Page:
The hip-hop nation has parted ways with the Pepsi generation until the giant soda maker shows it some respect.
The hip-hop nation has parted ways with the Pepsi generation until the giant soda maker shows it some respect. Accusing Pepsi of applying a double standard by placing notoriously foul-mouthed rocker Ozzy Osbourne in a Super Bowl commercial only months after yanking rapper Ludacris for his vulgar language, rap icon Russell Simmons yesterday (Feb. 5) called on the hip-hop community to start a boycott next week against PepsiCo Inc.
"The 'Campaign for Respect' will be officially launched a week from today," Simmons said in statement. "We're asking all artists and supporters of hip-hop culture to refrain from supporting Pepsi and PepsiCo products," he said. Simmons said the action follows six months of unsuccessful attempts to negotiate a settlement of the dispute.
He said the boycott will continue until Pepsi agrees to certain terms, such as issuing a public apology to Ludacris and the hip-hop community, making a $5 million charitable contribution to the Ludacris Foundation, and reinstating the Ludacris Pepsi television commercial.
Purchase, New York-based Pepsi declined to address Simmons' specific demands, but a company spokesman the Ludacris situation was unfortunate for all concerned. "We learned from it and we moved on. We completely understand and respect Russell Simmons' passion for promoting hip-hop music and we are working with him and others to do just that," the spokesman said.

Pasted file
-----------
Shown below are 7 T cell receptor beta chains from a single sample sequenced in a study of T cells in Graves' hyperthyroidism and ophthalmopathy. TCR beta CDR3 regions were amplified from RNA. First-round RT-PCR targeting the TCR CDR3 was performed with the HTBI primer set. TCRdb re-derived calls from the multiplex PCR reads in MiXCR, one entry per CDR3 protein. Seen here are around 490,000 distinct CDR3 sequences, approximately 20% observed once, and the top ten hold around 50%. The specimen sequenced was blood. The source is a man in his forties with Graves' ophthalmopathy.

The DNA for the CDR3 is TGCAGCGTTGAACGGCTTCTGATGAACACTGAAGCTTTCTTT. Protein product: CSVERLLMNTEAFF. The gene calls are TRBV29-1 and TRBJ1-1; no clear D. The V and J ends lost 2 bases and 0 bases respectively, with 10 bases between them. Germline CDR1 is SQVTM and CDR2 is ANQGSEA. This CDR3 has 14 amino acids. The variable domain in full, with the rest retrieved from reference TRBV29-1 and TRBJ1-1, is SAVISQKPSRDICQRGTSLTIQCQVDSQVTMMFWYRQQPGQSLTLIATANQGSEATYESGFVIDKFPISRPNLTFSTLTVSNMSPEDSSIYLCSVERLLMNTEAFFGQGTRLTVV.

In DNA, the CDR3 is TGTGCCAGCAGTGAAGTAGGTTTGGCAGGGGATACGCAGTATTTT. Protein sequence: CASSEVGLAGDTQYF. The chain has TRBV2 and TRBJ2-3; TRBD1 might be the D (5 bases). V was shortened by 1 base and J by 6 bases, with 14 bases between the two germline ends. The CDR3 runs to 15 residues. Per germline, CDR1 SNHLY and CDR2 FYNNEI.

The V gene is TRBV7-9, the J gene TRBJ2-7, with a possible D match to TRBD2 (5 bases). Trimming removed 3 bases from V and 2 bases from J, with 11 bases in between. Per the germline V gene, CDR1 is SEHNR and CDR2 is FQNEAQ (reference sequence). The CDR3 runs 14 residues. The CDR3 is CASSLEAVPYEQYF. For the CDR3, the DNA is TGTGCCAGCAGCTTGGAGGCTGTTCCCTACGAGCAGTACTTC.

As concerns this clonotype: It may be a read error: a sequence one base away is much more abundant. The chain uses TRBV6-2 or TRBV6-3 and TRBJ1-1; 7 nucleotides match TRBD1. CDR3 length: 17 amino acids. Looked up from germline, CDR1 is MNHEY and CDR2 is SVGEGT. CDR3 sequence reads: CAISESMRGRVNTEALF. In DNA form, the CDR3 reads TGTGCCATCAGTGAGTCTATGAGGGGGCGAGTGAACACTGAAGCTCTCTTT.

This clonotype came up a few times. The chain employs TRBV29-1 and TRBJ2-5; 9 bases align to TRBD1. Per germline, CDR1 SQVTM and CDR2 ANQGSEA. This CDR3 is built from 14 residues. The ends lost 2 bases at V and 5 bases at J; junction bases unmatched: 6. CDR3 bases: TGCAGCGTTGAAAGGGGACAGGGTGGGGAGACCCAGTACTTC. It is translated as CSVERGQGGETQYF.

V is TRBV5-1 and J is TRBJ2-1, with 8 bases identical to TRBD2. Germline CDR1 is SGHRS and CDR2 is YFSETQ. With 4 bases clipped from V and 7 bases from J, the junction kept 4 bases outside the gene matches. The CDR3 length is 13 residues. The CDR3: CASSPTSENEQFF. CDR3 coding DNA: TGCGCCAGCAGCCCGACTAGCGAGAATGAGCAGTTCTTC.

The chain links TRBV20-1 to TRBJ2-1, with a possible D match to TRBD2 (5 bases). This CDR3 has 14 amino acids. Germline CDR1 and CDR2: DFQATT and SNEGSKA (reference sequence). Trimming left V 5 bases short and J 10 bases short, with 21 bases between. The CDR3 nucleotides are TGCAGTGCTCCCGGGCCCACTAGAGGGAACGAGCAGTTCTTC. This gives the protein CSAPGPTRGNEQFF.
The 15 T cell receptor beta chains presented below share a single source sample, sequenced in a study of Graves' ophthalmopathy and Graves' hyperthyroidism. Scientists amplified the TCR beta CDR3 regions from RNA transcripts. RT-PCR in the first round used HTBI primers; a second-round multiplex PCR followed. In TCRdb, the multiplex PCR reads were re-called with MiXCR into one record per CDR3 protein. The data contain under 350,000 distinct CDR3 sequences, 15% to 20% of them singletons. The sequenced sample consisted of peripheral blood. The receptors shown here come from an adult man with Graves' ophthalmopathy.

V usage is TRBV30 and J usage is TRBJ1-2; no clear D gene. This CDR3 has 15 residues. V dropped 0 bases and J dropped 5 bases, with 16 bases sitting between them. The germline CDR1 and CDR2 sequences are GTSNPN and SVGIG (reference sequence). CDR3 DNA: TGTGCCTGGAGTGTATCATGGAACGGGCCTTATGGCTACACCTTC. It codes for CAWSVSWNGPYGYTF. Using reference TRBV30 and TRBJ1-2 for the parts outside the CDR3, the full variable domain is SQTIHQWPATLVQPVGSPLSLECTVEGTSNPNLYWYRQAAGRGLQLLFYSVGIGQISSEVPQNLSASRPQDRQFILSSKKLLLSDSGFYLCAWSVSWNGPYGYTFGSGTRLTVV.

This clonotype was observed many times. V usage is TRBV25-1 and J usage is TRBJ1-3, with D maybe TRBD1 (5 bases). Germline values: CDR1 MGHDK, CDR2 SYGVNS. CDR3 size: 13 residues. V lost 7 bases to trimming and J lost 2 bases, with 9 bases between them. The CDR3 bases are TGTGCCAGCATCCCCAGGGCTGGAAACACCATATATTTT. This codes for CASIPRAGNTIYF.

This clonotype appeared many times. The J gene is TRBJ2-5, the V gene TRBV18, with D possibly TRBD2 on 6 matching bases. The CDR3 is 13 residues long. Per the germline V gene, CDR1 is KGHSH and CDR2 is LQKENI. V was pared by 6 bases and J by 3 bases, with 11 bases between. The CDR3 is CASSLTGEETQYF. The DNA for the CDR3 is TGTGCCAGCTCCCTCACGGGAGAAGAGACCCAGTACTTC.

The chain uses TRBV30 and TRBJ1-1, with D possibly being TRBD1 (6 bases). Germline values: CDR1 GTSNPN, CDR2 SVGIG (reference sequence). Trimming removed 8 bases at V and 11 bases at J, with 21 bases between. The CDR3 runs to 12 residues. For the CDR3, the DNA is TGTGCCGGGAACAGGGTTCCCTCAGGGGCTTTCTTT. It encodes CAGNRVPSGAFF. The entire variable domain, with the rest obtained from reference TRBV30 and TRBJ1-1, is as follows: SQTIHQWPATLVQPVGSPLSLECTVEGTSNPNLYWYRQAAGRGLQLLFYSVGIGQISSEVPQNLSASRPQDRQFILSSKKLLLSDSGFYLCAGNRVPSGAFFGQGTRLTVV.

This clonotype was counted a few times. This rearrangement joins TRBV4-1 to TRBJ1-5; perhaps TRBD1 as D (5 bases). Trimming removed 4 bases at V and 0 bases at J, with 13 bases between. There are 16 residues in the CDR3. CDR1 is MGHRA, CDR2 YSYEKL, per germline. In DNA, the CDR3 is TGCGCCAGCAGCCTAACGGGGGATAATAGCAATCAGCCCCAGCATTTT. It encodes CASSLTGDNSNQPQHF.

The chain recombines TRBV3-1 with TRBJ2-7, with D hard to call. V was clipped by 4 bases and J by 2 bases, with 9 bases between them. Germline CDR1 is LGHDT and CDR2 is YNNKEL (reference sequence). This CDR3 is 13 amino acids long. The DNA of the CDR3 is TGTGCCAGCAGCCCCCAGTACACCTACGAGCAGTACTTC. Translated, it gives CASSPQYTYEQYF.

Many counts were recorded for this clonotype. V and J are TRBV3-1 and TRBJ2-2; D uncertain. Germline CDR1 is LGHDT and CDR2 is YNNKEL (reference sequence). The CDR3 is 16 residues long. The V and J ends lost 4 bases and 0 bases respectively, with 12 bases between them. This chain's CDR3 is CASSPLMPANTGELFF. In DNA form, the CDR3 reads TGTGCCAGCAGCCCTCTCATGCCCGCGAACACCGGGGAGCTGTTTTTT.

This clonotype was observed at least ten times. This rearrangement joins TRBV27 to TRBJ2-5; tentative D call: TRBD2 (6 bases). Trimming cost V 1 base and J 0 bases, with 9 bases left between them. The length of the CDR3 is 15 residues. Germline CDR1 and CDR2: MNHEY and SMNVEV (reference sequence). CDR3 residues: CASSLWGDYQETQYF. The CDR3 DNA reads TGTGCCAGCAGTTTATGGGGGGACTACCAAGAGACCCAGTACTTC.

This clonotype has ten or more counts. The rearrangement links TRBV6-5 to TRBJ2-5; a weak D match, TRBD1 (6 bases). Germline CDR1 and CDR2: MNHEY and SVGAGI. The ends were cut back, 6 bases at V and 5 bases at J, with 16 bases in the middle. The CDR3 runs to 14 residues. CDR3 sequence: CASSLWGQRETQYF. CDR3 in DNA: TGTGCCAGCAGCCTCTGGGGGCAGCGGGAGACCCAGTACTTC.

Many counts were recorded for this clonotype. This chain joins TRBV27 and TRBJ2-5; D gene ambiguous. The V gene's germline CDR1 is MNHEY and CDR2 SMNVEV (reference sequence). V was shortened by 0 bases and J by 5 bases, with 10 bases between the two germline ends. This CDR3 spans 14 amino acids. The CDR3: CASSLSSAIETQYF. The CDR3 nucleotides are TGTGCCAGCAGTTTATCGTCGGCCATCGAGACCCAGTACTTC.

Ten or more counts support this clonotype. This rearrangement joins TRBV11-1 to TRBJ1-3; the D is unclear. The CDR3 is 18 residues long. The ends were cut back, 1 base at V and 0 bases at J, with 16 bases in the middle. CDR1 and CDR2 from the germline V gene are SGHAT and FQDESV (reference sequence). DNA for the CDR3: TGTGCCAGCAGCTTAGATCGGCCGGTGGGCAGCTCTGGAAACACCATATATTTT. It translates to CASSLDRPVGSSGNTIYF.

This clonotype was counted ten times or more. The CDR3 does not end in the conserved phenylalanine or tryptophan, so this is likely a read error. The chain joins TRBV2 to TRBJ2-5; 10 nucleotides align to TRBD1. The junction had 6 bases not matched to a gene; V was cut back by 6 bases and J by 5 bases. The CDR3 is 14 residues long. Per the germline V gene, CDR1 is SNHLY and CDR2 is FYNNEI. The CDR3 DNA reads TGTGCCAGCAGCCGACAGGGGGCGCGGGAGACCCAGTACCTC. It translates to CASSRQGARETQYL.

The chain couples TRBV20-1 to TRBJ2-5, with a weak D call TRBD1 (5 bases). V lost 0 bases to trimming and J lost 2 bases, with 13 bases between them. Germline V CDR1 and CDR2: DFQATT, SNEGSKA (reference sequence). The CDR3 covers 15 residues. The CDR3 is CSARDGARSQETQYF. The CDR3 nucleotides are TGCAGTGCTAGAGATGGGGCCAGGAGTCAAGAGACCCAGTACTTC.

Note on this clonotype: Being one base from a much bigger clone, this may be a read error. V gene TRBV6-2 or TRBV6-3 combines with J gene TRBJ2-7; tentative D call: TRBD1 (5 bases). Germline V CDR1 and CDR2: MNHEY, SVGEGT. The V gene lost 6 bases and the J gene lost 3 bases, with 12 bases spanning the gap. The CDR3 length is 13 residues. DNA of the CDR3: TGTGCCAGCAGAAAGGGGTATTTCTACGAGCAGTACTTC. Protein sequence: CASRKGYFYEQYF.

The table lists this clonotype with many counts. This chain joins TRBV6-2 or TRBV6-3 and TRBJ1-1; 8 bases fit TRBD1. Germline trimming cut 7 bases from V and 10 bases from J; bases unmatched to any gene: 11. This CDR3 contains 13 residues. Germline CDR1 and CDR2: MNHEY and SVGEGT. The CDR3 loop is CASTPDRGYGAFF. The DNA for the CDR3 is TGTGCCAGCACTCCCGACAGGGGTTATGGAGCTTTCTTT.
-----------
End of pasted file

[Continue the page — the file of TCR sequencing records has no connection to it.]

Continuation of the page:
The controversy began a few months ago when conservative commentator Bill O'Reilly said Ludacris was foul-mouthed, accused Pepsi of being "immoral," and urged a boycott. Pepsi caved in to the pressure, yanking its 30-second television spot, stating it had received several consumer complaints about Ludacris' profanity-laden song lyrics.
Simmons and the Hip-Hop Summit Action Network (HSAN) had initially planned to announce the boycott during the upcoming National Basketball Association All-Star Weekend in Atlanta. But a spokesperson for the non-profit hip-hop group that Simmons co-founded said they pushed up the announcement as word of the action quickly circulated.
Simmons still plans to the attend the All-Star game in Atlanta and will be co-hosting a party there with entrepreneur and former NBA star Earvin "Magic" Johnson, according to the spokesperson.
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